During a site visit in April 2007 it was observed that winter rains had initiated new growth of inland salt grass, but during the May visit it appeared that lack of rainfall in April and May returned this plant to senescence. In addition, considerable grazing pressure on surviving species was observed during site visits, particularly the two Atriplex varieties. In several areas where well-established plants had been noted, plants began to slowly disappear over the winter months as either deer and/or rodents browsed on the foliage. Note that metal uptake into plant shoot tissue was not measured in this study. In the pilot study using Atriplex canescens, it was noted that only Pb exceeded the guidelines for metal toxicity limits for domestic animals, specifically cattle. Work with other Atriplex species, specifically Atriplex lentiformis,suggests that not all Atriplex species accumulate Pb. Therefore, this closure study compared the two Atriplex species for their survival.

As proposed in June 2007, the northern half of the impoundment was reseeded, and the soil surfaced was rilled with the contours of the slope. Initially, August rains were less than the previous summer, and there was limited germination (even of the volunteer pigweed). By September additional rainfall had been received, and germination of the reseeded species was evident as well as the return of species planted the previous year on the southern half. Most species present at this time were still less than 5 cm (2 inches) high. Pigweed was visually the predominant species, but unlike the previous year it represented less the 50% of the vegetation present. As evidence that the surface preparation during the northern half reseeding was effective, it was noted that signs of surface erosion were less than typically observed and that significant moisture was present in the furrows between rills. Some areas had some standing water, and there were signs of some crusting where standing water had evaporated or infiltrated the soil.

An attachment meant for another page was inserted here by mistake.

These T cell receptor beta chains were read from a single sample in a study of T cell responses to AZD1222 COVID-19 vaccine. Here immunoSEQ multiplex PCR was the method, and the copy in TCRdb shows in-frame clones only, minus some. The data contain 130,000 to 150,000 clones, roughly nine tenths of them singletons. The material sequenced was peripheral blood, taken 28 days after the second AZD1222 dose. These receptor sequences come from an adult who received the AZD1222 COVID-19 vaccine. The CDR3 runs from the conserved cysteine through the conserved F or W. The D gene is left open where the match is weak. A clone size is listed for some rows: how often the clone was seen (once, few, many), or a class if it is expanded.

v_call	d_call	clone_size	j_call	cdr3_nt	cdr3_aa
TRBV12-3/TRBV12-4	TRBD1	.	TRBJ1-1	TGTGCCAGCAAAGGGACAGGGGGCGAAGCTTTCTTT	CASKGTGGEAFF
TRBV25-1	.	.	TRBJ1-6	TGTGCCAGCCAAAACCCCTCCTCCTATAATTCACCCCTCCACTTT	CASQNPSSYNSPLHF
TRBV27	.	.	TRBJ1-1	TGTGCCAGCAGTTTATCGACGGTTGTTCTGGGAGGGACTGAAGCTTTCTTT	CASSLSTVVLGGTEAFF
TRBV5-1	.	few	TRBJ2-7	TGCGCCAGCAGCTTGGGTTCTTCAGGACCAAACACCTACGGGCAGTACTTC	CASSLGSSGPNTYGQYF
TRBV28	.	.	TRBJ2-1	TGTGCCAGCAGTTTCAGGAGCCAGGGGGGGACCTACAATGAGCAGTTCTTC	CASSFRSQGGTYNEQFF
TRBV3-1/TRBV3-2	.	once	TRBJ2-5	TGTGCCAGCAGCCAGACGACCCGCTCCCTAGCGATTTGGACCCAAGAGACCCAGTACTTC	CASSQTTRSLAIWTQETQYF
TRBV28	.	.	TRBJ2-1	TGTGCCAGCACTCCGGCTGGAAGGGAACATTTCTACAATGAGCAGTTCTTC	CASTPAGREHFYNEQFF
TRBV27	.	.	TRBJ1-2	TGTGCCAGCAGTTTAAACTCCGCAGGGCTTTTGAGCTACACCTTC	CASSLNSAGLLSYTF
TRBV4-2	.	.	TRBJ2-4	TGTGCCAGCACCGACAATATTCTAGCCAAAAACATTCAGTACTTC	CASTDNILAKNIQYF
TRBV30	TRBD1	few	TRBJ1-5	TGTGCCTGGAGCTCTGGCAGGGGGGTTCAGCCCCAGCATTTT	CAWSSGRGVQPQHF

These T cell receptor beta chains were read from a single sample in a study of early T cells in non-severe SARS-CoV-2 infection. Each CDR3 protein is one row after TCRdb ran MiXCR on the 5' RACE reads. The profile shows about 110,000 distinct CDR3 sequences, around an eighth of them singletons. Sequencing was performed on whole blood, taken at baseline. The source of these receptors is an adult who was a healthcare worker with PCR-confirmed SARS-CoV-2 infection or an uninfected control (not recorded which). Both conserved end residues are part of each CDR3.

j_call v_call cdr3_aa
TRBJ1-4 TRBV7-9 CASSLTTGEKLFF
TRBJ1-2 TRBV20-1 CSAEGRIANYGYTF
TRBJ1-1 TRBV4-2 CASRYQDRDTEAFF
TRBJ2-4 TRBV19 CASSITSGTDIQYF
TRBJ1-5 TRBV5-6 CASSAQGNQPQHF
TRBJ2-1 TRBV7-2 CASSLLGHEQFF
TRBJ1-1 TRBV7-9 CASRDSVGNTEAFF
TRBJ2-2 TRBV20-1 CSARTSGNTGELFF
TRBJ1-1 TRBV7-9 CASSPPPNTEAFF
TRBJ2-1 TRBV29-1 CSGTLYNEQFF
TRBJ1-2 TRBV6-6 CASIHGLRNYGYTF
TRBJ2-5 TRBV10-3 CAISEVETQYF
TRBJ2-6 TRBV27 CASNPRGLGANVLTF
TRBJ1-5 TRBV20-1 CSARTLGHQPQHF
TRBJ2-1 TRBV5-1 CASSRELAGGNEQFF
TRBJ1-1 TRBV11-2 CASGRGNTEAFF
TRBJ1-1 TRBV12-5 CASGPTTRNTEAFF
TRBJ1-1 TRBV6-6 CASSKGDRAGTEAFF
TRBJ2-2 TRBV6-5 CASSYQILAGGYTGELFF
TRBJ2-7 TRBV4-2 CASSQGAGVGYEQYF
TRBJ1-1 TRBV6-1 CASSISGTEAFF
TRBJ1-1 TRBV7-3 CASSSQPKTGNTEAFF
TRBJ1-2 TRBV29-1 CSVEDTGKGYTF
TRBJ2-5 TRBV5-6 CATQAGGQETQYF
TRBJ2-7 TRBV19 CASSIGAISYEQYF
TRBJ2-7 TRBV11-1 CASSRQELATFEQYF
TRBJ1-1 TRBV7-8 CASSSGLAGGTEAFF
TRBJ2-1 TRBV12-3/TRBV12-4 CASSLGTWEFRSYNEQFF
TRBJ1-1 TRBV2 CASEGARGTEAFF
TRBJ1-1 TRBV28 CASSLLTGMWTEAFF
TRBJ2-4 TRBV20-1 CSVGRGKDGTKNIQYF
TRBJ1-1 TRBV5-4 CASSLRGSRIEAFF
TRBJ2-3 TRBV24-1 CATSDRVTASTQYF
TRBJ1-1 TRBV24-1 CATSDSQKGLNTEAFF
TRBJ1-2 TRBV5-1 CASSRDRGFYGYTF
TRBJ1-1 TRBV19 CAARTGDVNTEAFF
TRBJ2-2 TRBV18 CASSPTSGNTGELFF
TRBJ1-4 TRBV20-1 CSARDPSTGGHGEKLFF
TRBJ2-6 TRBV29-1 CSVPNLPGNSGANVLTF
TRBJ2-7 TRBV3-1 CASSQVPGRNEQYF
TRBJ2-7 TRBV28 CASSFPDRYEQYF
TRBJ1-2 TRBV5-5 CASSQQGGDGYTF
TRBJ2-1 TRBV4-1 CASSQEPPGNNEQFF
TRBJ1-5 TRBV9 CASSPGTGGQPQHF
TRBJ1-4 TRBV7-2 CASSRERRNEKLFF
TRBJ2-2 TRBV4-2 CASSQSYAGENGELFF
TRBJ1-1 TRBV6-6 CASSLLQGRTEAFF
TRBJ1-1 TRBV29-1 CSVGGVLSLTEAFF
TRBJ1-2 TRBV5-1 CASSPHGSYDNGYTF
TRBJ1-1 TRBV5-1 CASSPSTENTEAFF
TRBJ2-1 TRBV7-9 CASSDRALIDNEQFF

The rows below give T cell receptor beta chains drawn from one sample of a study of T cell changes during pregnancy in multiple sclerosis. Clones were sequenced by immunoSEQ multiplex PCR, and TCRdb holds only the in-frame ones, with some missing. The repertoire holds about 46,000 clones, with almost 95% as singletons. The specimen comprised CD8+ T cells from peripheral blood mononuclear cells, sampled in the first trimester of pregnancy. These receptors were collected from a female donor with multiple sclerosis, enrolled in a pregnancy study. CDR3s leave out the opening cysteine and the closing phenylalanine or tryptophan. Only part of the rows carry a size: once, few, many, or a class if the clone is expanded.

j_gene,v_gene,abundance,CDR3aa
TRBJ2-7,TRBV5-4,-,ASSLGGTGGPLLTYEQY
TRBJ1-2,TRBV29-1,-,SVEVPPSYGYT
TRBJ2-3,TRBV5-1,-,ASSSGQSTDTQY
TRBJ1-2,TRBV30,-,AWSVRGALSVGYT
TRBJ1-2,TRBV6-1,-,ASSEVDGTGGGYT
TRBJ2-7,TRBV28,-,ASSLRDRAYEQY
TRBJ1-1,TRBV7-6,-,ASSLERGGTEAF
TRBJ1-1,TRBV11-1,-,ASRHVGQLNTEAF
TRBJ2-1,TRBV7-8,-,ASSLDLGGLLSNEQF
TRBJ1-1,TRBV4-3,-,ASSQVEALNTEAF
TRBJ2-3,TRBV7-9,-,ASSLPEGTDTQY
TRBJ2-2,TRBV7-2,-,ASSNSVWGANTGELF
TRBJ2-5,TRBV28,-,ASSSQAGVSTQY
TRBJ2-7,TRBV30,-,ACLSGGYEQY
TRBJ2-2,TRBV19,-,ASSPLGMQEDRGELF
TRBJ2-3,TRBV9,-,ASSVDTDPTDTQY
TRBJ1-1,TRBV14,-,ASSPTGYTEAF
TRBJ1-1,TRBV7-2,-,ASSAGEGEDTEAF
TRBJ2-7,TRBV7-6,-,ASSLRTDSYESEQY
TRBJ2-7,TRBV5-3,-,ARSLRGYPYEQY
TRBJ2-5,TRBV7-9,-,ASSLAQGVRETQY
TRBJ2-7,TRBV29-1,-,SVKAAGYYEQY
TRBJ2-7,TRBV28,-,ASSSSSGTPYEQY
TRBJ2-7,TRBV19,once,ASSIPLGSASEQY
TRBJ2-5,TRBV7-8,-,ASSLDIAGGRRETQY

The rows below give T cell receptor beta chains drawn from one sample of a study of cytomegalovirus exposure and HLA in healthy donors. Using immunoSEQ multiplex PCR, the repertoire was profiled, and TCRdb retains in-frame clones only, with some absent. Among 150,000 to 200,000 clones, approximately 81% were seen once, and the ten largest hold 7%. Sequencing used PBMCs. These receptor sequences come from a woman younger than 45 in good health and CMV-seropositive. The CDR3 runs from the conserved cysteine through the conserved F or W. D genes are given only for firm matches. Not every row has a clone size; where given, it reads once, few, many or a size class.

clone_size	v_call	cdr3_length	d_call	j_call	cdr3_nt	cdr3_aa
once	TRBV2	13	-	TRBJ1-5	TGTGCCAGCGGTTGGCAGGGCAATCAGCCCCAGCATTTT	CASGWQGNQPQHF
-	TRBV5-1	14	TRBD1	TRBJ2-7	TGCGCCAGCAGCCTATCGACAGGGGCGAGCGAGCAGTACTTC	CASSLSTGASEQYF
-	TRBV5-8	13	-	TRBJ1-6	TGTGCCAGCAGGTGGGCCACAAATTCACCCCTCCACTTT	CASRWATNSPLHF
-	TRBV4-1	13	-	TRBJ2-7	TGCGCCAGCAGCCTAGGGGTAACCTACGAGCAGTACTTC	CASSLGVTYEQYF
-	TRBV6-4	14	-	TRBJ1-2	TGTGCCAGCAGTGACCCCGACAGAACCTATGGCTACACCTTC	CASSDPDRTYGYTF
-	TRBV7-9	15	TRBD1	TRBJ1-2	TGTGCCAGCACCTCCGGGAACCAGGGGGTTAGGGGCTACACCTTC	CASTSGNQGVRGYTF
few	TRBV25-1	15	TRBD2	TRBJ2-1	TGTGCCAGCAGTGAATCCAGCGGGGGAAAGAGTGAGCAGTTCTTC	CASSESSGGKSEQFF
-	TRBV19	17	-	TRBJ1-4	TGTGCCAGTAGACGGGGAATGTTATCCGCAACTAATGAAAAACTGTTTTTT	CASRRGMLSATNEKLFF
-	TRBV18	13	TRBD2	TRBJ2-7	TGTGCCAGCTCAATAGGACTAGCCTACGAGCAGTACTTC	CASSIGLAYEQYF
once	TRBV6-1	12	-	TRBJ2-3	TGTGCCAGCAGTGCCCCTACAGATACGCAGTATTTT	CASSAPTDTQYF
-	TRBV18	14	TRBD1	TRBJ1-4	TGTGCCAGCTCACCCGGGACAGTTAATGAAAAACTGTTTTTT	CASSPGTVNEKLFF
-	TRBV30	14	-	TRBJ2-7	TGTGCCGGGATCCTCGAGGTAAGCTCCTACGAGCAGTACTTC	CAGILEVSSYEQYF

Table 3-1. Canopy cover measured October 2006 through August 2008

% Canopy cover
Northern Half*
Southern Half**
Overall October '06
16 ± 22
1 ± 2
28 ± 23
  May '07
10 ± 10
3 ± 7
16 ± 9
  October '07
13 ± 14
9 ± 8
18 ± 12
  August '08
26 ± 33
6 ± 5
46 ± 36
Species Composition
% Composition of total canopy cover
Alkali sacaton
October '06
  May '07
  October '07
15 ± 27
4 ± 8
26 ± 35
  August '08
14 ± 18
12 ± 16
16 ± 21
Four-wing saltbush
October '06
13 ± 29
21 ± 39
4 ± 11
  May '07
4 ± 14
7 ± 19
  October '07
15 ± 23
29 ± 26
  August '08
<1 ± 3
1 ± 4
October '06
  May '07
  October '07
8 ± 23
1 ± 3
14 ± 32
  August '08
Inland salt grass
October '06
21 ± 33
17 ± 37
24 ± 28
  May '07
58 ± 50
29 ± 49
78 ± 39
  October '07
22 ± 33
16 ± 26
28 ± 39
  August '08
3 ± 11
6 ± 15
October '06
42 ± 41
19 ± 33
68 ± 33
  May '07
  October '07
24 ± 28
29 ± 29
19* ± 28
  August '08
54 ± 40
55 ± 40
53 ± 40
October '06
1 ± 3
1 ± 2
3 ± 4
  May '07
  October '07
8 ± 14
3 ± 6
12 ± 18
  August '08
10 ± 14
5 ± 11
15 ± 16
* Nothern half of impoundment first planted July 25, 2006 and replanted July 21, 2007
**Southern half of impoundment planted July 21, 2006

The October 2007 plant survey revealed (Table 3-1) continued vegetation development on the southern half plant in 2006 and improved germination conditions for the northern half reseeded in 2007. The average total canopy cover for the site was 13% (±14), 9% (±8) on the northern half, and 18% (±12) on the southern half. While these numbers appear little changed from the observations made a year earlier, it should be noted that the plants observed in October 2007 were more numerous than in 2006 but smaller, with less canopy due to slower germination and lower rainfall. In addition, the pigweed population was also smaller in October 2007 and therefore also had smaller canopy values. Pigweed in October 2007 represented only 24% (±28) of the overall species composition, compared to 42% (±41) in October 2006 (Table 3-1). Alkalai sacaton and quailbush, which had little to no measurable presence during previous surveys, was now present on both sides of the impoundment. It may be that these species do better after overwintering in the environment and that most of the plants observed were actually from the first planting.

In January 2008, as expected, native vegetation in the surrounding area as well as vegetation established on the impoundment was well into winter senescence. There was evidence of grazing of the grasses and Atriplex species on the impoundment, apparently from both deer and rodents. Winter rains from November and December had eroded the berms created the previous July, and now surface flow and erosion were evident. Very little plant growth occurred until the after the start of the monsoon season in early July. While monsoon storms provided the much-needed moisture for plant growth, it also promoted further erosion of the established surface topography and berms. There is little soil structure or organic matter in the soil cap to hold together the berms and rills created the previous July. In addition, plant growth this season was so slow that little benefit was gained from soil-stabilizing roots. Surface runoff from the impoundment also resulted in the further development of gulley erosion from the impoundment.